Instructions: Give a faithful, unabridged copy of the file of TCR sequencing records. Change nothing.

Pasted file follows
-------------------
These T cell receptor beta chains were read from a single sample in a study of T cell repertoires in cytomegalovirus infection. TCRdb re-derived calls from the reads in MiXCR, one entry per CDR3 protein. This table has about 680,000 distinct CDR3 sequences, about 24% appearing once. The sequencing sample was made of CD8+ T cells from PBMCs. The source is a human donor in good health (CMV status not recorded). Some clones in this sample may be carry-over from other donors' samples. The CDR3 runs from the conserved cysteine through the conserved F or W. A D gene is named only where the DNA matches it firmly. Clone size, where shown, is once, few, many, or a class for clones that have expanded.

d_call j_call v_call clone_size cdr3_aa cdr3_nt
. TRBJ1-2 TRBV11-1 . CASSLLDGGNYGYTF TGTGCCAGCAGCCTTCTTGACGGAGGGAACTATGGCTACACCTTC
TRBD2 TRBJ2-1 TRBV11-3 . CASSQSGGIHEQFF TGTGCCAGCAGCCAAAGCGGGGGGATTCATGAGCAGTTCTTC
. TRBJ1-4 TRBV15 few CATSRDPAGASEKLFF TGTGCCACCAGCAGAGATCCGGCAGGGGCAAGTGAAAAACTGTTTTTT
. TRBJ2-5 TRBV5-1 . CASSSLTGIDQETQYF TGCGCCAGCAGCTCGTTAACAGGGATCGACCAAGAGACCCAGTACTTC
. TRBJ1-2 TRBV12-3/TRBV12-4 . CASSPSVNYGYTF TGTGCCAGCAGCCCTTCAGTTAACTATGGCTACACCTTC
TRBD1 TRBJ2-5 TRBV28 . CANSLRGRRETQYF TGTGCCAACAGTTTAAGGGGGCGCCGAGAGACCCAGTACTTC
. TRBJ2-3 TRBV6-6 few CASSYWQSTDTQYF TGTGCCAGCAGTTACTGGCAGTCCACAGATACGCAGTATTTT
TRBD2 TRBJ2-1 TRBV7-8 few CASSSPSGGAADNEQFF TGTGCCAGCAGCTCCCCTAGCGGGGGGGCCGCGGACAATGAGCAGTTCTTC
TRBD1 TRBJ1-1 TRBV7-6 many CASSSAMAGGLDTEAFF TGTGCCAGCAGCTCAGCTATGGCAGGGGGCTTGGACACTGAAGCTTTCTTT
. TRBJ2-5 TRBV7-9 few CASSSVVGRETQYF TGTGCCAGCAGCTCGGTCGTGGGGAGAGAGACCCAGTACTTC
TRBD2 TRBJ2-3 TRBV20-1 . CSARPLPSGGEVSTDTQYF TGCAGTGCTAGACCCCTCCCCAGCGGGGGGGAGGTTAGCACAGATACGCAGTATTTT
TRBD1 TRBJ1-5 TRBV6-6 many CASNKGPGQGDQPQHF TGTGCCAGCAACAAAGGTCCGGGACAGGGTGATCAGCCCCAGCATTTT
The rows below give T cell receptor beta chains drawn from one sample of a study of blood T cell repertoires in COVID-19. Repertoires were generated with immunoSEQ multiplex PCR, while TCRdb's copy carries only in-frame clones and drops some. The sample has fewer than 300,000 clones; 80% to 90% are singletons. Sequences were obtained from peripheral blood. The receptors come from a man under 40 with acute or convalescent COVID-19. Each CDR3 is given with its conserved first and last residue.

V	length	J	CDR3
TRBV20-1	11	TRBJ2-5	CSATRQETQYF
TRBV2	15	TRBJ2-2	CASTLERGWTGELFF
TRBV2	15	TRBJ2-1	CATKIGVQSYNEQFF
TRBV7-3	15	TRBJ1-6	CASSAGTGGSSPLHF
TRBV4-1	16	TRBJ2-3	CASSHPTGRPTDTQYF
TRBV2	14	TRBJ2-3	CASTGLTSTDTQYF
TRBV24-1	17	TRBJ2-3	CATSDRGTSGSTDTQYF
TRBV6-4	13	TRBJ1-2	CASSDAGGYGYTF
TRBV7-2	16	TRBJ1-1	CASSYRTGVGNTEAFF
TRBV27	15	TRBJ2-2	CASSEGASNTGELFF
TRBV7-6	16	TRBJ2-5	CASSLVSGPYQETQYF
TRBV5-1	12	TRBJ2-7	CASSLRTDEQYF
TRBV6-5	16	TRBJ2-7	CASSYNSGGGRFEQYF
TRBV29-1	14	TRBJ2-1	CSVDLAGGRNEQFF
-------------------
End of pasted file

These T cell receptor beta chains were read from a single sample in a study of T cell repertoires in cytomegalovirus infection. TCRdb re-derived calls from the reads in MiXCR, one entry per CDR3 protein. This table has about 680,000 distinct CDR3 sequences, about 24% appearing once. The sequencing sample was made of CD8+ T cells from PBMCs. The source is a human donor in good health (CMV status not recorded). Some clones in this sample may be carry-over from other donors' samples. The CDR3 runs from the conserved cysteine through the conserved F or W. A D gene is named only where the DNA matches it firmly. Clone size, where shown, is once, few, many, or a class for clones that have expanded.

d_call j_call v_call clone_size cdr3_aa cdr3_nt
. TRBJ1-2 TRBV11-1 . CASSLLDGGNYGYTF TGTGCCAGCAGCCTTCTTGACGGAGGGAACTATGGCTACACCTTC
TRBD2 TRBJ2-1 TRBV11-3 . CASSQSGGIHEQFF TGTGCCAGCAGCCAAAGCGGGGGGATTCATGAGCAGTTCTTC
. TRBJ1-4 TRBV15 few CATSRDPAGASEKLFF TGTGCCACCAGCAGAGATCCGGCAGGGGCAAGTGAAAAACTGTTTTTT
. TRBJ2-5 TRBV5-1 . CASSSLTGIDQETQYF TGCGCCAGCAGCTCGTTAACAGGGATCGACCAAGAGACCCAGTACTTC
. TRBJ1-2 TRBV12-3/TRBV12-4 . CASSPSVNYGYTF TGTGCCAGCAGCCCTTCAGTTAACTATGGCTACACCTTC
TRBD1 TRBJ2-5 TRBV28 . CANSLRGRRETQYF TGTGCCAACAGTTTAAGGGGGCGCCGAGAGACCCAGTACTTC
. TRBJ2-3 TRBV6-6 few CASSYWQSTDTQYF TGTGCCAGCAGTTACTGGCAGTCCACAGATACGCAGTATTTT
TRBD2 TRBJ2-1 TRBV7-8 few CASSSPSGGAADNEQFF TGTGCCAGCAGCTCCCCTAGCGGGGGGGCCGCGGACAATGAGCAGTTCTTC
TRBD1 TRBJ1-1 TRBV7-6 many CASSSAMAGGLDTEAFF TGTGCCAGCAGCTCAGCTATGGCAGGGGGCTTGGACACTGAAGCTTTCTTT
. TRBJ2-5 TRBV7-9 few CASSSVVGRETQYF TGTGCCAGCAGCTCGGTCGTGGGGAGAGAGACCCAGTACTTC
TRBD2 TRBJ2-3 TRBV20-1 . CSARPLPSGGEVSTDTQYF TGCAGTGCTAGACCCCTCCCCAGCGGGGGGGAGGTTAGCACAGATACGCAGTATTTT
TRBD1 TRBJ1-5 TRBV6-6 many CASNKGPGQGDQPQHF TGTGCCAGCAACAAAGGTCCGGGACAGGGTGATCAGCCCCAGCATTTT
The rows below give T cell receptor beta chains drawn from one sample of a study of blood T cell repertoires in COVID-19. Repertoires were generated with immunoSEQ multiplex PCR, while TCRdb's copy carries only in-frame clones and drops some. The sample has fewer than 300,000 clones; 80% to 90% are singletons. Sequences were obtained from peripheral blood. The receptors come from a man under 40 with acute or convalescent COVID-19. Each CDR3 is given with its conserved first and last residue.

V	length	J	CDR3
TRBV20-1	11	TRBJ2-5	CSATRQETQYF
TRBV2	15	TRBJ2-2	CASTLERGWTGELFF
TRBV2	15	TRBJ2-1	CATKIGVQSYNEQFF
TRBV7-3	15	TRBJ1-6	CASSAGTGGSSPLHF
TRBV4-1	16	TRBJ2-3	CASSHPTGRPTDTQYF
TRBV2	14	TRBJ2-3	CASTGLTSTDTQYF
TRBV24-1	17	TRBJ2-3	CATSDRGTSGSTDTQYF
TRBV6-4	13	TRBJ1-2	CASSDAGGYGYTF
TRBV7-2	16	TRBJ1-1	CASSYRTGVGNTEAFF
TRBV27	15	TRBJ2-2	CASSEGASNTGELFF
TRBV7-6	16	TRBJ2-5	CASSLVSGPYQETQYF
TRBV5-1	12	TRBJ2-7	CASSLRTDEQYF
TRBV6-5	16	TRBJ2-7	CASSYNSGGGRFEQYF
TRBV29-1	14	TRBJ2-1	CSVDLAGGRNEQFF